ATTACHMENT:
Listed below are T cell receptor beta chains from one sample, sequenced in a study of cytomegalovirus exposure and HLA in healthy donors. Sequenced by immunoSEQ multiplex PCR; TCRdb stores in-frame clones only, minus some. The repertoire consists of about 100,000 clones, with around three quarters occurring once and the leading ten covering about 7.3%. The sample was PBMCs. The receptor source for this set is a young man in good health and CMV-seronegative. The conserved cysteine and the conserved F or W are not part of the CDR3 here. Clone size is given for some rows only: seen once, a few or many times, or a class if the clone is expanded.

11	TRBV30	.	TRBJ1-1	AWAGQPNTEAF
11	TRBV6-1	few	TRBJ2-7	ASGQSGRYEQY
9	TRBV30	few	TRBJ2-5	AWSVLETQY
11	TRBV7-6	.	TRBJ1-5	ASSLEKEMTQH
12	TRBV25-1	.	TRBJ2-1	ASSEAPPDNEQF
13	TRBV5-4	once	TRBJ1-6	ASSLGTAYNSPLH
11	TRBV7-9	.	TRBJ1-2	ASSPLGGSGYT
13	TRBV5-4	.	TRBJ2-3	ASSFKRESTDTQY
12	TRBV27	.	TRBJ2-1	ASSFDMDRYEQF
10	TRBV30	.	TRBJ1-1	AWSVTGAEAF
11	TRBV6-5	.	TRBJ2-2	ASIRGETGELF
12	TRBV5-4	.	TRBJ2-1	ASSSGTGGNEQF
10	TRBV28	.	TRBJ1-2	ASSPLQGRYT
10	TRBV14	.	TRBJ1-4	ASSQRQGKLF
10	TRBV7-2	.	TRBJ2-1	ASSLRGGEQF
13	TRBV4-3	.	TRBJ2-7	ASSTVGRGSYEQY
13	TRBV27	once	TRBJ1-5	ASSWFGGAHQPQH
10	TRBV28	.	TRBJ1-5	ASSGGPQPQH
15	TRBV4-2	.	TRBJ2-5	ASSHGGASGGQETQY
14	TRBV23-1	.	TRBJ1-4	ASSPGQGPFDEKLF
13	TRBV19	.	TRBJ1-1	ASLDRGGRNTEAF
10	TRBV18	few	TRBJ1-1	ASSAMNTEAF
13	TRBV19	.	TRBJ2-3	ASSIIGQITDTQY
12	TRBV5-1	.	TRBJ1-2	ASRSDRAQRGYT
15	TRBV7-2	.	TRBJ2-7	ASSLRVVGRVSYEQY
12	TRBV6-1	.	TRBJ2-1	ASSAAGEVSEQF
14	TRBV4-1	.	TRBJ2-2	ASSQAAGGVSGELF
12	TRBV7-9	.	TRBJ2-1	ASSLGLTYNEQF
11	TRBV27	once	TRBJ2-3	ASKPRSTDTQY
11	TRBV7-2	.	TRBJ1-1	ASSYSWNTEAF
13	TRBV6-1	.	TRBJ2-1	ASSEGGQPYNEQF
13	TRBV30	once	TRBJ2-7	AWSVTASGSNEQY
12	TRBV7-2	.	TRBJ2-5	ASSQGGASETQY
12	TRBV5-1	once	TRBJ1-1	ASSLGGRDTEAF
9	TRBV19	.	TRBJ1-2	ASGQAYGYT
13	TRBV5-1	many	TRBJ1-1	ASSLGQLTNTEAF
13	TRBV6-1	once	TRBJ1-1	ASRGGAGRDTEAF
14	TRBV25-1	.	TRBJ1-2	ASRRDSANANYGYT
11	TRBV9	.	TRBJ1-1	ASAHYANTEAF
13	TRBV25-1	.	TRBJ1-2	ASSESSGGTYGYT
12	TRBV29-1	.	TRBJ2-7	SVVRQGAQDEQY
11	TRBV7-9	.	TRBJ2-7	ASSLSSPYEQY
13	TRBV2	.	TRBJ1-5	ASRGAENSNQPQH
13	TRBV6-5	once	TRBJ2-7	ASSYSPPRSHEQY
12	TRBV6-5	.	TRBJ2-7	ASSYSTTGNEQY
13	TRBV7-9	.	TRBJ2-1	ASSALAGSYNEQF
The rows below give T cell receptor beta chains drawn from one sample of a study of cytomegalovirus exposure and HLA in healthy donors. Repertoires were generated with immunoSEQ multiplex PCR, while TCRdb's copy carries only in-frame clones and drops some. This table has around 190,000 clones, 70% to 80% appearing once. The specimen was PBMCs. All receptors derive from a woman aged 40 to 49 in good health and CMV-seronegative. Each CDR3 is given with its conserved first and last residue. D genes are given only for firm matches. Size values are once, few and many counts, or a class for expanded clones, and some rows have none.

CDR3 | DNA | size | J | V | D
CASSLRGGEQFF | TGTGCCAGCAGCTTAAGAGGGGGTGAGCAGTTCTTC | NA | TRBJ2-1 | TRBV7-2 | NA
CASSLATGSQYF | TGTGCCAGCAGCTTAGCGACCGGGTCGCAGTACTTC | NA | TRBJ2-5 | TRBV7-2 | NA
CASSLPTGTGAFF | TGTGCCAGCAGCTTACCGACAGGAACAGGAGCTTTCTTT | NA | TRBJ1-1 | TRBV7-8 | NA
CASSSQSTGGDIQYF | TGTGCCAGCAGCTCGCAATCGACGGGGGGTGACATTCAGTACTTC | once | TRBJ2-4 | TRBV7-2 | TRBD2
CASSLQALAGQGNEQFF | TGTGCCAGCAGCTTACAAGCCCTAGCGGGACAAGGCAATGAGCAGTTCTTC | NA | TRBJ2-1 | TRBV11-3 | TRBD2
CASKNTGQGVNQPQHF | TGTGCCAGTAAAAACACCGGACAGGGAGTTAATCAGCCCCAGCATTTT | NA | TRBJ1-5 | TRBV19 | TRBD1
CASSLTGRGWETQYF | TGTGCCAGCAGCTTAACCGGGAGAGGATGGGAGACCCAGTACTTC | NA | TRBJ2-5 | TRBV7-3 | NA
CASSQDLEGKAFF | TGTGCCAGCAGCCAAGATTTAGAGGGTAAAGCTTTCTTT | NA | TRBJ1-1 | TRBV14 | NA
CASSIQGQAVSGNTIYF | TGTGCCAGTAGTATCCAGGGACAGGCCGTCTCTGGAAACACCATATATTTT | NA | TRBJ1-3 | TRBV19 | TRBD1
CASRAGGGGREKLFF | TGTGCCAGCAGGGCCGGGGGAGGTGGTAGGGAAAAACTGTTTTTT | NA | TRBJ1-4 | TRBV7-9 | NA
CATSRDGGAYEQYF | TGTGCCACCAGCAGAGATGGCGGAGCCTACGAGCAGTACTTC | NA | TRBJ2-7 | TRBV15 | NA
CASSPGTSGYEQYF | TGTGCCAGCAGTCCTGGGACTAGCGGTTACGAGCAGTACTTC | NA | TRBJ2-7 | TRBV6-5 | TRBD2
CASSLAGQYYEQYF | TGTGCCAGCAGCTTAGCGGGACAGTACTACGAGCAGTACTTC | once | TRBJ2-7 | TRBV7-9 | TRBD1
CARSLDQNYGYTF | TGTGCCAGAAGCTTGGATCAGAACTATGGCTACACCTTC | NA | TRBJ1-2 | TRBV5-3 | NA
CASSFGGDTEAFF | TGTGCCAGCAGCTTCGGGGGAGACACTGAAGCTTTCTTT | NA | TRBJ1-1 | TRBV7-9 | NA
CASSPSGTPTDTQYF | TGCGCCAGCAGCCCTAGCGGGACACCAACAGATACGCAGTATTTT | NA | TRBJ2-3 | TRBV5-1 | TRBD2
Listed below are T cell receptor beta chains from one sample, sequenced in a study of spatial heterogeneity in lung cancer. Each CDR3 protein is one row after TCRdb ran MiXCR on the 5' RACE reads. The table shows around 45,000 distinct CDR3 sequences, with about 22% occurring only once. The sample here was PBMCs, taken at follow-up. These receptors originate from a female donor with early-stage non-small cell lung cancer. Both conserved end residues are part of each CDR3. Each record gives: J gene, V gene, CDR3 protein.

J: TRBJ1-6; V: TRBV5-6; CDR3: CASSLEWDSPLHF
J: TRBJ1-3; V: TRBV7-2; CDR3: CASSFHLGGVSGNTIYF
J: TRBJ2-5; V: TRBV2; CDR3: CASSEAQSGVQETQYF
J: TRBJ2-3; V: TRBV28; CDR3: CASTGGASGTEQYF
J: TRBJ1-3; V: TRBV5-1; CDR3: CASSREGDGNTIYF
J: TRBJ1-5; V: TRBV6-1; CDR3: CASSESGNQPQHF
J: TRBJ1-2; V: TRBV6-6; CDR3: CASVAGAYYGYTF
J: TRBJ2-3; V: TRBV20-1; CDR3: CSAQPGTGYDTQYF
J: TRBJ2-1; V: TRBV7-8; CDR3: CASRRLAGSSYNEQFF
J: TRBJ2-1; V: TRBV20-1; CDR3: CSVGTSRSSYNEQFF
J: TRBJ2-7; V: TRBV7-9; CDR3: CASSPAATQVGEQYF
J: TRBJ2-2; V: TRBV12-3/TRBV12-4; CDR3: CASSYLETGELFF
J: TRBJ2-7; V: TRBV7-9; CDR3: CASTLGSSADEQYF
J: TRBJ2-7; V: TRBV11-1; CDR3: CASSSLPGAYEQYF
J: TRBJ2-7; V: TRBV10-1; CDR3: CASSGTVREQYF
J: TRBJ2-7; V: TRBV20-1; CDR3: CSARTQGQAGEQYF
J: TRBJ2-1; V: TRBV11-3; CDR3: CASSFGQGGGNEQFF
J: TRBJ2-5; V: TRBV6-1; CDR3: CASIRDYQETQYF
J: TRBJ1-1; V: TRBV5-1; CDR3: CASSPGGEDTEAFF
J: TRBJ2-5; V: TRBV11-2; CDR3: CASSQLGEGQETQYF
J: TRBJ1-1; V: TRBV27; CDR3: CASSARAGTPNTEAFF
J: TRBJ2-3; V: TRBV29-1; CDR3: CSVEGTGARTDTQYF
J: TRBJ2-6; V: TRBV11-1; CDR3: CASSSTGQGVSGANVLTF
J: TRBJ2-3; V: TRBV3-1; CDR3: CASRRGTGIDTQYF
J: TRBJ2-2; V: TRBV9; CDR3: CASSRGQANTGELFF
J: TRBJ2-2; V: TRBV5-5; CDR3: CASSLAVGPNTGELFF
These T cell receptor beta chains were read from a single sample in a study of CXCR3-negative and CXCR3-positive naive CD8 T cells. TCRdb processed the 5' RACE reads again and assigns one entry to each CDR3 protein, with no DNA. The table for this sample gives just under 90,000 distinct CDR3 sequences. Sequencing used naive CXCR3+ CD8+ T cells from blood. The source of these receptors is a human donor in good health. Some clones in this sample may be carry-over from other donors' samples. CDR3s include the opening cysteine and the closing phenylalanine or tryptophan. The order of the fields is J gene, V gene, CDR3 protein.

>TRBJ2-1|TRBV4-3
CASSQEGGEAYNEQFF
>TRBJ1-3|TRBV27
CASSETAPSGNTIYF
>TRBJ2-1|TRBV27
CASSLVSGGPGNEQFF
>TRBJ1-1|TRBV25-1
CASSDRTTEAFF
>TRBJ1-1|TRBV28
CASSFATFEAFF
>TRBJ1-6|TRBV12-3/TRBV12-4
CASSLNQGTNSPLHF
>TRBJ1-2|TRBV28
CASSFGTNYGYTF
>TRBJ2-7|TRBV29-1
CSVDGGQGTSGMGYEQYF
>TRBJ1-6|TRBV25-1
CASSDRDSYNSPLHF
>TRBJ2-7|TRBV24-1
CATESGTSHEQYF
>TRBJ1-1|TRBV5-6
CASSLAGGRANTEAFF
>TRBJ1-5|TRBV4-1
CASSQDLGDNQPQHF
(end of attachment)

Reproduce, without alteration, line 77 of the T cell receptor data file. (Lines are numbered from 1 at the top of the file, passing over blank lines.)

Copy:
J: TRBJ2-7; V: TRBV7-9; CDR3: CASSPAATQVGEQYF